January 5, 2014
A Waffle House waitress, a hitchhike in Mexico and blanket in Melbourne
At a Waffle House in Tennessee somewhere on the way from Nashville to Chattanooga works a woman who can’t be older than 20. She’s from Arizona, and when we met her this Christmas, she was wearing a huge grin and a Santa hat that covered half her head. She had a noticeable curiosity for my fellow diners, Patrick (from Australia) and Chaja (from Amsterdam). She asked them what they did for their Christmas tradition.
She told us she was learning Japanese and how she wanted to travel. Chaja told Jamie how she used to live in Japan. I told her how she could easily work and live in Australia, and she listened hungrily, with a look on her face that convinced all three of us that Waffle House (great as it is) was not her permanent destination. She wrote us a kind note on a napkin before we left, giving us her skype name and email addresses. Chaja wrote her a note in Japanese, and we gave her our contact info.”Merry Christmas” we called to her and the other waitresses as we walked out the door.
We left her a $15 tip (the least we could do), and we headed to Chattanooga with a renewed faith in humanity. We hope she keeps in touch.
There is a chance of danger in every decision we make…
I don’t remember any of the names of the family of three who picked us up in front of a collectiveo stop in Southern Mexico. A collectivo is like a bus, only it’s a van that the drivers fill with as many people as will fit. It’s not incredibly safe. Collectivos are a great way to travel around Central America cheaply.
Earlier in the day, we’d taken a collectivo in from the town of Palenque. We were going to see some famous waterfalls, and an Austrian student along for the trip told us how he’d recently been robbed by Mexican police. Now, as the sun set and we prayed for a collectivo, Patrick and I watched 3 or 4 police pace the area, with guns as big as their wiry Latino frames. I did not attempt Spanish, nor did they attempt English. I felt antsy, and I heard the Austrian kid’s accent in my head.
“They told me if I did not give them my money, I would go to jail…”
At the stop where we waited, the policemen were protecting the villages and keeping the peace. In the past few months and years, locals fought regularly over who owned this waterfall that all the tourists (like Patrick and me) were paying to go see. Violence regularly erupted over whose property this natural beauty belonged. I’d paid money to contribute to this conflict, and it was a stunning waterfall. I had to walk/climb almost a kilometer to see it all.
Patrick and I didn’t want to ride back to Palenque with our Austrian friend.We were heading to Ocosingo for the night, and then later San Cristobal de las Casas. That morning our collectivo driver had warned us not to stay in the village past dark. He’d said it was dangerous.
Shortly after dusk, a white sedan pulled up and a man jumped out and asked in a heavy accent if we spoke English and where we were going. He told us he and his family were heading to San Cristobal de las Casas. Ocosingo was on the way to his destination, and he opened his doors and offered a ride. We saw his wife and little boy sitting inside looking at us with big eyes. The man opened their trunk as if to say, “are you coming or not?” We looked at the police, looked at the night that was beginning, and we threw our backpacks in. There wasn’t much time to think.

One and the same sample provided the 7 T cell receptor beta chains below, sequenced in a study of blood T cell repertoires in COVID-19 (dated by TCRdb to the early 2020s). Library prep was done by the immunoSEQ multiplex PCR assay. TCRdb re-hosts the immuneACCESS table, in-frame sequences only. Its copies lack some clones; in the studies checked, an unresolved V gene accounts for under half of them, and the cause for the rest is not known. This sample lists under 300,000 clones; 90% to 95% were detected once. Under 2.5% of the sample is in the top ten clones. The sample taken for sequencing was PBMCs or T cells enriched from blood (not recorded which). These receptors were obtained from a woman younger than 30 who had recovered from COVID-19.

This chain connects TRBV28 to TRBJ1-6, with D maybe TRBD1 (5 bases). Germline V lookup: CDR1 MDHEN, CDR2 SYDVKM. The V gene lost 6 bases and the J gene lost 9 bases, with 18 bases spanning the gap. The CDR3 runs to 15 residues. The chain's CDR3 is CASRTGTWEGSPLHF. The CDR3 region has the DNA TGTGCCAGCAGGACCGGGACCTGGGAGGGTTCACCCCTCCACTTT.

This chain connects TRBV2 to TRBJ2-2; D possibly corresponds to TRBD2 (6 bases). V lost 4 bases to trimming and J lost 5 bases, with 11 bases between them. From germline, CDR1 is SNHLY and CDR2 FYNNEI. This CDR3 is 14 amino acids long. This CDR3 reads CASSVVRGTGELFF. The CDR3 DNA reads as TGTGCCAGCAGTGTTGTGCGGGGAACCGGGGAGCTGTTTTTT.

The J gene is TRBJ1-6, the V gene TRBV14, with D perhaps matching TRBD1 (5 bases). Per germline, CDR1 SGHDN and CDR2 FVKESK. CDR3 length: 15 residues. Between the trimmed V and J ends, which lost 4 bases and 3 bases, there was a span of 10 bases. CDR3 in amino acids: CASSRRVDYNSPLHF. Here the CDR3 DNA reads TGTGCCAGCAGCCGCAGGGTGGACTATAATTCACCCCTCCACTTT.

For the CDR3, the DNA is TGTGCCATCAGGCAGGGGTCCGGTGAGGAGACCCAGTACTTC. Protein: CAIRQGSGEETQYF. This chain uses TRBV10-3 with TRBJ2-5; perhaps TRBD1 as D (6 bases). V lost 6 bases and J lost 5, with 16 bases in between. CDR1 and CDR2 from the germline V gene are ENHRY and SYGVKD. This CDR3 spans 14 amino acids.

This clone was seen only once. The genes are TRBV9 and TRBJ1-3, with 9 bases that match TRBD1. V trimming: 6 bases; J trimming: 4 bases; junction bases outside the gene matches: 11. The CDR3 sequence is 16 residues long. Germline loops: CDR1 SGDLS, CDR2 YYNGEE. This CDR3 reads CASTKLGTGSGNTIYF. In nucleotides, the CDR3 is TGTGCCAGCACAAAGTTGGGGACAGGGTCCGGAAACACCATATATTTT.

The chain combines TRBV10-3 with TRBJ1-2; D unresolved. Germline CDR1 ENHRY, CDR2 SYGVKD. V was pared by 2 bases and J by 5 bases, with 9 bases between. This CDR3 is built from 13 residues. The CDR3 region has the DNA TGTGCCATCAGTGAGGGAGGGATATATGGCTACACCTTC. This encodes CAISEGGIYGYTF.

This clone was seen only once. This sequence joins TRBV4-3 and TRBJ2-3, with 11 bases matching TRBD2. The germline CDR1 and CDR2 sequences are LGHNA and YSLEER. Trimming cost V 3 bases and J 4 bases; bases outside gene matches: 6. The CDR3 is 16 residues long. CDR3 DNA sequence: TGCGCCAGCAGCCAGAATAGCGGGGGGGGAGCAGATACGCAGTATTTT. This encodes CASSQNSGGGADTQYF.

The ride was long, dark and winding. I spoke Spanish in the back with his wife and child, and their little boy kept correcting my muchos and muys. In the front the father spoke in English to Patrick about how the US, Canada and Mexico should join together to gang up on China. They seemed like a nice family, but I had moments of fear as we watched their dim headlights travel up the road. It was taking a long time to get there. What if they weren’t really planning on dropping us off at Ocosingo, what if they took us somewhere else? What if they dropped us on the side of the road in the middle of the jungle?
My head was dizzy from all the bad Spanish I was speaking, the curvy roads, and my uncertainty on anything in life. And then we saw the lights of Ocosingo. The family dropped us off at a gas station in town and would not accept any money from us. As I stepped out of the car I felt guilty for ever questioning them.
Kind people exist everywhere.
For every person who breaks you…
It is a nice and considerate thing to do to give a person a blanket if it is cold. But when the hosts I stayed with in Melbourne placed a blanket over me as I grasped for sleep on their couch on my third night in Australia, I could have cried for joy, not just because I was freezing, but also because it was such a meaningful gesture in my 23 years of life.
“Merci,” I whispered as they turned off the light and went to their bedroom. Before I succumbed to my jet lag, my faith in people was restored.
It’s easy to have blind faith in everyone when no one’s let you down, but the past two nights in Australia, I had been blatantly let down, and I felt like I was fading fast. I’d cried in front of strangers and been asked to leave a person’s home. I was second guessing everything. I was thinking about the US, about my friends and family, I was thinking that some people deliberately hurt others, some people don’t trust, some people let others down. So I fled my first Couchsurfing host’s house to go stay with another group of strangers, and I after my first bad experience, I was prepared for the worst.
I walked into my new hosts’ tiny home with a pounding heart, and they welcomed me like I was their sister. A French girl named Luci, an American/French couple named Aviv and Remi, and an Australian named Graham. They fed me, they showed me Melbourne, and that night as they put a blanket over me, my vindication flooded me. For every person who breaks you, there’s another who will love you unconditionally.